But what is the difference between the acquisition of targets in the field and the one obtained by doing the same operation in the studio on a single point cloud? Operationally speaking none, in both cases we obtain fixed points in the scene to be used for the union of the various clouds. Technically, however, there is a huge difference, mainly in the precision of the survey of the center of the target and we can already understand this from how the instrument ” calibrates ” itself when it has to acquire the target.
The Leica P30 has several pre-set resolutions for scanning (from a maximum of 0.8mm to a minimum of 50mm calculated at 10m), when acquiring targets “on site”, already knowing the distance at which the targets are positioned (a scan has already been performed) it “calibrates” to obtain the right detail on each target; standing close to the instrument you can see (and hear…) the prism which has a different rotation speed (the slower it is, the higher the scanning resolution) depending on the distance from the target to acquire.
This allows, for example, to make a complete scan of the scene at a low resolution (for example 50mm) and, subsequently, an acquisition of a target even 50m away with a resolution of 0.8mm. If instead in the post-processing phase of the clouds we tried to acquire a target 50m away in a scene scanned at a good resolution (for example 3.2mm) we would have a possible error of the “detected” center of the target of 8mm (a bit too much for perform a cloud merge where a lot of precision is required).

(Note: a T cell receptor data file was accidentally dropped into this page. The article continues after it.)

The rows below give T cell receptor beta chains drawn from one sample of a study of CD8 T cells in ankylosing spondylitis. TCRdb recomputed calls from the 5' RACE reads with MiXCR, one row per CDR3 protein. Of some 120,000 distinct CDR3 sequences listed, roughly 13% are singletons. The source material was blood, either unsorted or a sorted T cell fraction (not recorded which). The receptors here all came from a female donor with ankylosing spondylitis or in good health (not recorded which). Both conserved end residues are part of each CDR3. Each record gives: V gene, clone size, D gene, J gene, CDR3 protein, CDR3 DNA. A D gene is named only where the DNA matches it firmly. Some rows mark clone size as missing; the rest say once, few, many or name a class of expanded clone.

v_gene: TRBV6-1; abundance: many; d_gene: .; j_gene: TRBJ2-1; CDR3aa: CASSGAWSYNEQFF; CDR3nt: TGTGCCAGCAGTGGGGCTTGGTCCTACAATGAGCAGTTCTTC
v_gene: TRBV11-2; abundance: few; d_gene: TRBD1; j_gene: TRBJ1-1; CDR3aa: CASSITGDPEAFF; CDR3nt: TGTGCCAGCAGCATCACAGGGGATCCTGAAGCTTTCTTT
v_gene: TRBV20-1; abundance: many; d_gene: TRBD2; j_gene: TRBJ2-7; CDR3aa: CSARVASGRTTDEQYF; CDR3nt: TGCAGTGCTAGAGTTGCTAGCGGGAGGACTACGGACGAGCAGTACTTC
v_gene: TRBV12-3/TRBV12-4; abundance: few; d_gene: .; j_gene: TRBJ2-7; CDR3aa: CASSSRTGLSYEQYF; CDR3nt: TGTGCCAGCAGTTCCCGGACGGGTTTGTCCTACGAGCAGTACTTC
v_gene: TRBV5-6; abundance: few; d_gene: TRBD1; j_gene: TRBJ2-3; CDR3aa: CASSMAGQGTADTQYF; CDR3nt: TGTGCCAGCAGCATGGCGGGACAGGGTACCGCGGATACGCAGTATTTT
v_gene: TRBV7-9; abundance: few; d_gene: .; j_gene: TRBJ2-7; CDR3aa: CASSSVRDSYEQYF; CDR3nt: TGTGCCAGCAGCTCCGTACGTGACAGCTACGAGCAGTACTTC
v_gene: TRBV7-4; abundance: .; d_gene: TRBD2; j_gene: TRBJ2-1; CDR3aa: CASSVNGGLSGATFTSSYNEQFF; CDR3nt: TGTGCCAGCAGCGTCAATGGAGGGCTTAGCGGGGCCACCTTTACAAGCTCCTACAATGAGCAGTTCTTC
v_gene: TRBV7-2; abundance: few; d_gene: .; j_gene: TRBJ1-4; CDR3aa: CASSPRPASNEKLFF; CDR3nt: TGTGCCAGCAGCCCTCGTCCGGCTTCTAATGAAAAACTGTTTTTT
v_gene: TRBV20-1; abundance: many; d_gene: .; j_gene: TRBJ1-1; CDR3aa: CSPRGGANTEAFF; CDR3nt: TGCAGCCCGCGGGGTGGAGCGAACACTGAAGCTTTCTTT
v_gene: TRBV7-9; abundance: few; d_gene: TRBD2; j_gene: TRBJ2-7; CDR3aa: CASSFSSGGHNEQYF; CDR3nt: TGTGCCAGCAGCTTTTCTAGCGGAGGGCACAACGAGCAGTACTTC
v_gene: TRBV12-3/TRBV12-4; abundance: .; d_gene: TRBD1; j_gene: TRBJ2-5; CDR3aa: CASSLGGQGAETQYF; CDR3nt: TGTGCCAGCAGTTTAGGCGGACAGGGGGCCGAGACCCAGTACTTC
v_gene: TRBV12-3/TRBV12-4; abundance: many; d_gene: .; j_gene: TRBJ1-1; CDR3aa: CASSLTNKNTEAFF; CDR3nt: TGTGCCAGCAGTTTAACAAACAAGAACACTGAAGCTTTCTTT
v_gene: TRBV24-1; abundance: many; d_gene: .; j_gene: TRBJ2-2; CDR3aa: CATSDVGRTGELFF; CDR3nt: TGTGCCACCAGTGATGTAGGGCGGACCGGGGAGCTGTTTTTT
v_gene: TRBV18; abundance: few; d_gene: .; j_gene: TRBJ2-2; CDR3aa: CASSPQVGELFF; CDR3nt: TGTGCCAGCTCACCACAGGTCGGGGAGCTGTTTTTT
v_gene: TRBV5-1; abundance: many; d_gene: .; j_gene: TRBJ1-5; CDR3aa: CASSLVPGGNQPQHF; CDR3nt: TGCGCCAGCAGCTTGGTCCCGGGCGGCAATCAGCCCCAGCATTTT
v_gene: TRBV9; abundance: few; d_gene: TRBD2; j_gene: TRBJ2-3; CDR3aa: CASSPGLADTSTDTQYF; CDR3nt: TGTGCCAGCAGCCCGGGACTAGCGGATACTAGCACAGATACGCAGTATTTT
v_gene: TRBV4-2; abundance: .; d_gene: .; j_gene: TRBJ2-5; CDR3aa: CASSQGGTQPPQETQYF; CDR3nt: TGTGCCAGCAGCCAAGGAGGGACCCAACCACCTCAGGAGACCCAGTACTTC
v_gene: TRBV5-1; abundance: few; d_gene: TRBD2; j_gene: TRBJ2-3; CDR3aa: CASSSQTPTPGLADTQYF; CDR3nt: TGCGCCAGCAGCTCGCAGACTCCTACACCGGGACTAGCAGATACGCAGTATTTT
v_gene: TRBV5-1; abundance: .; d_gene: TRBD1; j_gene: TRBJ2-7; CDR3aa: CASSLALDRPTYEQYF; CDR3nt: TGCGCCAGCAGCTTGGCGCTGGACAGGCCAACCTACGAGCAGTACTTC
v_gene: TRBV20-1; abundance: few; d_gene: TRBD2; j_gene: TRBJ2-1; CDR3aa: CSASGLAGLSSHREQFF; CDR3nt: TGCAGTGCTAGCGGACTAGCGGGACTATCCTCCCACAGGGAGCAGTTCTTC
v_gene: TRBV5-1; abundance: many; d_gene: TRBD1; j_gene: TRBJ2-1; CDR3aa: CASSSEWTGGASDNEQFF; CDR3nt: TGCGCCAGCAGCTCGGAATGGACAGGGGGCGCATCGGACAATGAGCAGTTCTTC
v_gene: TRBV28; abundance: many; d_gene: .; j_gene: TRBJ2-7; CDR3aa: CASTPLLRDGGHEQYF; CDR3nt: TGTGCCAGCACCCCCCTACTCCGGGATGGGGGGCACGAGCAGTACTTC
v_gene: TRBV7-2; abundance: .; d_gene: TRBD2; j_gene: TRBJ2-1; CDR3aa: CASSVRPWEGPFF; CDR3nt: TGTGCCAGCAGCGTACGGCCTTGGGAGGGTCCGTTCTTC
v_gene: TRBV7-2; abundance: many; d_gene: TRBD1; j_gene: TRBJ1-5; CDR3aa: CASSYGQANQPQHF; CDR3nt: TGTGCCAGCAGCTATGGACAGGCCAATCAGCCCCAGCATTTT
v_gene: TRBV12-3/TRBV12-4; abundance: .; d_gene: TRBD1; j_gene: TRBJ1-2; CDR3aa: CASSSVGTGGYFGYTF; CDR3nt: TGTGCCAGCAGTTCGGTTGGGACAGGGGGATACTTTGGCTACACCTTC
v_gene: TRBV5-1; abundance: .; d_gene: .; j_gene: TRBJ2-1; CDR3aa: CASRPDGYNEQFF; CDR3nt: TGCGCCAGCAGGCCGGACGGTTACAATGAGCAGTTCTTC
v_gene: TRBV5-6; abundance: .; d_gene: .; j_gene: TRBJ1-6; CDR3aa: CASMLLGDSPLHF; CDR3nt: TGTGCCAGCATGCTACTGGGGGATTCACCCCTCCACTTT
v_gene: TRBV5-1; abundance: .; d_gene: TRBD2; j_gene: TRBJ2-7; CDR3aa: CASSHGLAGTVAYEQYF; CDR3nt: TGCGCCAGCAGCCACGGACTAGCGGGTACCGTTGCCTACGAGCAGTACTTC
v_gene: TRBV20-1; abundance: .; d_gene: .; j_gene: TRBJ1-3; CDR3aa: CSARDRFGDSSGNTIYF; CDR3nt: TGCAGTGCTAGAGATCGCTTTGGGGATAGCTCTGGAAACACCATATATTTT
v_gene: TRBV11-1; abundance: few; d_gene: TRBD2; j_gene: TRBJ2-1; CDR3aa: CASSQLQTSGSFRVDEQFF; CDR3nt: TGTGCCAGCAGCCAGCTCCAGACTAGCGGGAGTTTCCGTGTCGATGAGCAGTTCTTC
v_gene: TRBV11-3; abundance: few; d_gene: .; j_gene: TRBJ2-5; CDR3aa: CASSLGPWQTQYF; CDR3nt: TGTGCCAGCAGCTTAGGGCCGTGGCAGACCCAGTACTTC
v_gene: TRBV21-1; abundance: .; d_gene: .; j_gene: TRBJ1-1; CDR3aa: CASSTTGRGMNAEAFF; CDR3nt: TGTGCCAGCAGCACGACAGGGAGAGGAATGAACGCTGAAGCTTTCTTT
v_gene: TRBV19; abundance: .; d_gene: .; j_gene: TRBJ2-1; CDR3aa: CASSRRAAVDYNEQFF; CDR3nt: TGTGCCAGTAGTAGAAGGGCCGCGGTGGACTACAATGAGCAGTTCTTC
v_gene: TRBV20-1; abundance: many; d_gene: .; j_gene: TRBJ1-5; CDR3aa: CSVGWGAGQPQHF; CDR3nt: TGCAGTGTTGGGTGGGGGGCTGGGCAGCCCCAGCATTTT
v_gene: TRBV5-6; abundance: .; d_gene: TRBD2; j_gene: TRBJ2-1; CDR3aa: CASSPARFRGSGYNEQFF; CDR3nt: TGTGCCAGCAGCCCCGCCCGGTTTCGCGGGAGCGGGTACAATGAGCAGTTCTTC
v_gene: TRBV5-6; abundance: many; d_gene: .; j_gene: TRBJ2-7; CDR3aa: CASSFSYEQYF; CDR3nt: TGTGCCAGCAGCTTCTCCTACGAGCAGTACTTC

This fact of the possible error is linked to an aspect to be taken into consideration, namely that the survey of the “on site” target, after the scan, generates a new point in the scene based on the “second” scan of the target only (the “real” center ” is identified through an algorithm that takes into consideration the black and white portions of the target); instead in the target recognition procedure in the post-processing phase of the clouds, the algorithm always generates a new point in the scene (the center of the target) but based on the points already existing in it with all that follows in terms of precision.
We have tried to carry out, on a target only 11m away from the instrument, the two procedures, namely on-site recognition, and recognition in the post-processing phase; the scan resolution was 3.1mm@10m. As you can see in the image on the side, the error between the two centers detected (“01” is the center of the target detected on site and “C” is the center of the target detected in the cloud post-processing phase) was 1mm (0.98mm to be precise).
Lastly, there is the aspect linked to the points actually recorded in the scene and therefore to the weight in terms of Gigabytes of the files to be managed. Scanning at high or very high resolution to record everything that “could” be useful (including targets) in the subsequent post-processing phase makes little sense other than wasting a lot of time on site. Each scan or survey campaign must be “calibrated” according to the purpose of the survey itself and the subsequent return phase.
In summary, if you want to obtain greater precision in the union of the stations of your surveys, we advise you to try the on-site acquisition technique of the targets.